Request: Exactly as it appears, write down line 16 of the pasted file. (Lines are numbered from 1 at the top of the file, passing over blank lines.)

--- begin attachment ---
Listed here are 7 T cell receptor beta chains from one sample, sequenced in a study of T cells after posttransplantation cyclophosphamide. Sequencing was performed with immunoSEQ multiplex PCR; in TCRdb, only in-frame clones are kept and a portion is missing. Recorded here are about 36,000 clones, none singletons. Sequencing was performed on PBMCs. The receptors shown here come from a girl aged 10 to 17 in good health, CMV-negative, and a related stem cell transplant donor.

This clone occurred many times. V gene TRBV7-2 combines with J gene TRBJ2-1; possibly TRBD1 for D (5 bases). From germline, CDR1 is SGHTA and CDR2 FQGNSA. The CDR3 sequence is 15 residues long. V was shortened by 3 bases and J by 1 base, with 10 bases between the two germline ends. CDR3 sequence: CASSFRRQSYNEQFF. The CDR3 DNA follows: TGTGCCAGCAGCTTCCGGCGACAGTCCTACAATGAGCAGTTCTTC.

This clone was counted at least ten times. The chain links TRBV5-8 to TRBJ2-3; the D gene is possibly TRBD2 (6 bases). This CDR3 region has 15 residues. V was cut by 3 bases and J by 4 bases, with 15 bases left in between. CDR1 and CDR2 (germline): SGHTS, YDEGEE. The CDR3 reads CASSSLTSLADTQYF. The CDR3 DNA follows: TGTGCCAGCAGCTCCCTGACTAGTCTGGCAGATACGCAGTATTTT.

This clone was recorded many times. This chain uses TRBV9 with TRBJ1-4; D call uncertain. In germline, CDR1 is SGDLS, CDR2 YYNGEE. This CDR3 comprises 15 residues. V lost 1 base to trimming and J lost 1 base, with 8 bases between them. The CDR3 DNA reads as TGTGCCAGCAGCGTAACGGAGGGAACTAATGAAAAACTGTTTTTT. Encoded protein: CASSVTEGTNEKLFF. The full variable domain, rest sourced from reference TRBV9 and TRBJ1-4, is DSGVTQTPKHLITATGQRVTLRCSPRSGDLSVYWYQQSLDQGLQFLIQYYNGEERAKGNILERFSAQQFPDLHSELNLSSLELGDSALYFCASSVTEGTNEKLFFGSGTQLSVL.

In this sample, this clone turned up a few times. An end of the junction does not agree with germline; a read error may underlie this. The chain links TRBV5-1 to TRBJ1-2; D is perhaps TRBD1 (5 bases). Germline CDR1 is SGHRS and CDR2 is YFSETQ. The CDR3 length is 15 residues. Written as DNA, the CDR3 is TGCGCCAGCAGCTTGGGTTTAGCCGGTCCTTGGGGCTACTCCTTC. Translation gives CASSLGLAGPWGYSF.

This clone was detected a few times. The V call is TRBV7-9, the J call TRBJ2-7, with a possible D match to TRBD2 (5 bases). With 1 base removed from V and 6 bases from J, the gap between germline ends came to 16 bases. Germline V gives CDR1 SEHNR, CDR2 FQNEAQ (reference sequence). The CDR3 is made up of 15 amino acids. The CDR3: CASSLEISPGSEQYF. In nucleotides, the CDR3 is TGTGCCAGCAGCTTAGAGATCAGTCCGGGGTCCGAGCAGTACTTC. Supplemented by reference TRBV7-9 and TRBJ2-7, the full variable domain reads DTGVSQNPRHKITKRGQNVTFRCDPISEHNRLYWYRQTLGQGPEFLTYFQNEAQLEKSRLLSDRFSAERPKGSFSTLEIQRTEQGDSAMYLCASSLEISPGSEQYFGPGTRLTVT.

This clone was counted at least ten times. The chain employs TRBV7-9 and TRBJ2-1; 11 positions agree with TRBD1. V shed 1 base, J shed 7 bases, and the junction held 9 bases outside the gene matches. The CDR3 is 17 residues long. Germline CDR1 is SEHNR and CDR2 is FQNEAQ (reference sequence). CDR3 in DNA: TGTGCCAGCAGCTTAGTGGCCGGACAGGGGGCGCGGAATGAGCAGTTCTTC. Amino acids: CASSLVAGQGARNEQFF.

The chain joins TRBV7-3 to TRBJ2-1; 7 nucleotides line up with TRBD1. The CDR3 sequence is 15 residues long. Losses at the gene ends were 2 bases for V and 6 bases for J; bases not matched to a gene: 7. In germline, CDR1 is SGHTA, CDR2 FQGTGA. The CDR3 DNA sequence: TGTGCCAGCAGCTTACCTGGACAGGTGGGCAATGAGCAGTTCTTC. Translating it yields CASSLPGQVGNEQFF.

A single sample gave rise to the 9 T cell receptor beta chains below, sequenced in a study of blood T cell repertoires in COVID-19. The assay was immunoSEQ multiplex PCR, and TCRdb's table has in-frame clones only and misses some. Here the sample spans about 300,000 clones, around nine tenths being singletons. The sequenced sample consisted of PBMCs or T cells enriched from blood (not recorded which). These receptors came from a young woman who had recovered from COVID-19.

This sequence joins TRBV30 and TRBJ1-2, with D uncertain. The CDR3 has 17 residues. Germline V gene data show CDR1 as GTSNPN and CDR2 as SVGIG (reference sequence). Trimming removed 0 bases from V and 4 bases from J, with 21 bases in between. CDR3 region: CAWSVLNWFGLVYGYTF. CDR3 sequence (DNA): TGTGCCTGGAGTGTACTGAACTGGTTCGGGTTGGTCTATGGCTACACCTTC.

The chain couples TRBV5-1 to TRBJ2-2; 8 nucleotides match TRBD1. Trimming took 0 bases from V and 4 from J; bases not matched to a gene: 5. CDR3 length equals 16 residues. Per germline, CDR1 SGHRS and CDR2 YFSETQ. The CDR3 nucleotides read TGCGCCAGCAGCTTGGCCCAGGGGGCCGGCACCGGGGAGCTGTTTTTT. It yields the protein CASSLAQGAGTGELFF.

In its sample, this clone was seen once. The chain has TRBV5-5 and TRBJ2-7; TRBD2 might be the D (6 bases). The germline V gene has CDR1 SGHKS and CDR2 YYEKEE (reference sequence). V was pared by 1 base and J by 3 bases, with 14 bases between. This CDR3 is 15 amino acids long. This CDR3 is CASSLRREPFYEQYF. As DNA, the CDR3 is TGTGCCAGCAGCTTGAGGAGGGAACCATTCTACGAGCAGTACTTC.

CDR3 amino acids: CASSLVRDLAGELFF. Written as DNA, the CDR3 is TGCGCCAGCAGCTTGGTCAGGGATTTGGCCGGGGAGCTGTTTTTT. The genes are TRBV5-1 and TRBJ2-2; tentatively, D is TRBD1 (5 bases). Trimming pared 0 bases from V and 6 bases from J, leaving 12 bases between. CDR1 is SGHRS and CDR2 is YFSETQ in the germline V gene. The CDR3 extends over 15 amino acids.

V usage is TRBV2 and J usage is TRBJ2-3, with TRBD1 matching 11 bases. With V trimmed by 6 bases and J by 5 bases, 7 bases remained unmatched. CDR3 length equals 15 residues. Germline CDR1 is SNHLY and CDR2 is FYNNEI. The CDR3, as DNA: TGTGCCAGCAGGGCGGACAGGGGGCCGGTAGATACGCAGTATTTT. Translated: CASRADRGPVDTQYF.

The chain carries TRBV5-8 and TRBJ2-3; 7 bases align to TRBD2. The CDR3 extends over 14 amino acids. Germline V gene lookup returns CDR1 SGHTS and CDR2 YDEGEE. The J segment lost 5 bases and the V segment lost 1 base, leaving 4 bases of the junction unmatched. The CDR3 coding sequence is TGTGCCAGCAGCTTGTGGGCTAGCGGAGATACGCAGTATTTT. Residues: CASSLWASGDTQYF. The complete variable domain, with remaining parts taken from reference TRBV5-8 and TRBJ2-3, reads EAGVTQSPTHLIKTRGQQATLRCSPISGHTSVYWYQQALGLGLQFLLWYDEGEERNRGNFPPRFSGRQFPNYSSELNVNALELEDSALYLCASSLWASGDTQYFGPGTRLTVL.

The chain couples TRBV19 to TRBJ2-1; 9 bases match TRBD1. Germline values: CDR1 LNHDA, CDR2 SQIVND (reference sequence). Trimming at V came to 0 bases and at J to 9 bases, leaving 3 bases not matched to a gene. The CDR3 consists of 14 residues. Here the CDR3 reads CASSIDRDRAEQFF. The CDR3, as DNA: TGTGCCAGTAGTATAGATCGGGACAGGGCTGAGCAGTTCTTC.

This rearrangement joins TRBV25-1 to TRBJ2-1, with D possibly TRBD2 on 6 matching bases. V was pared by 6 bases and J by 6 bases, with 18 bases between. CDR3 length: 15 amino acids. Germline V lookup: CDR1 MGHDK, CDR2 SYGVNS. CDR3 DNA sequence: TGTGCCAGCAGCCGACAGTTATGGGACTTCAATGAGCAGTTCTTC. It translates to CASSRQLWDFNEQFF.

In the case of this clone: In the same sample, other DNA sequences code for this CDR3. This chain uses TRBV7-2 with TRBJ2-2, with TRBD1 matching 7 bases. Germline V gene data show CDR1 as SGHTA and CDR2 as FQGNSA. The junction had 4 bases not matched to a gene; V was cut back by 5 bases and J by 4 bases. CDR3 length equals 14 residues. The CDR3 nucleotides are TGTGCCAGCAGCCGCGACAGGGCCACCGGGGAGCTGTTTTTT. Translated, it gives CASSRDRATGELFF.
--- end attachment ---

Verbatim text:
The chain couples TRBV19 to TRBJ2-1; 9 bases match TRBD1. Germline values: CDR1 LNHDA, CDR2 SQIVND (reference sequence). Trimming at V came to 0 bases and at J to 9 bases, leaving 3 bases not matched to a gene. The CDR3 consists of 14 residues. Here the CDR3 reads CASSIDRDRAEQFF. The CDR3, as DNA: TGTGCCAGTAGTATAGATCGGGACAGGGCTGAGCAGTTCTTC.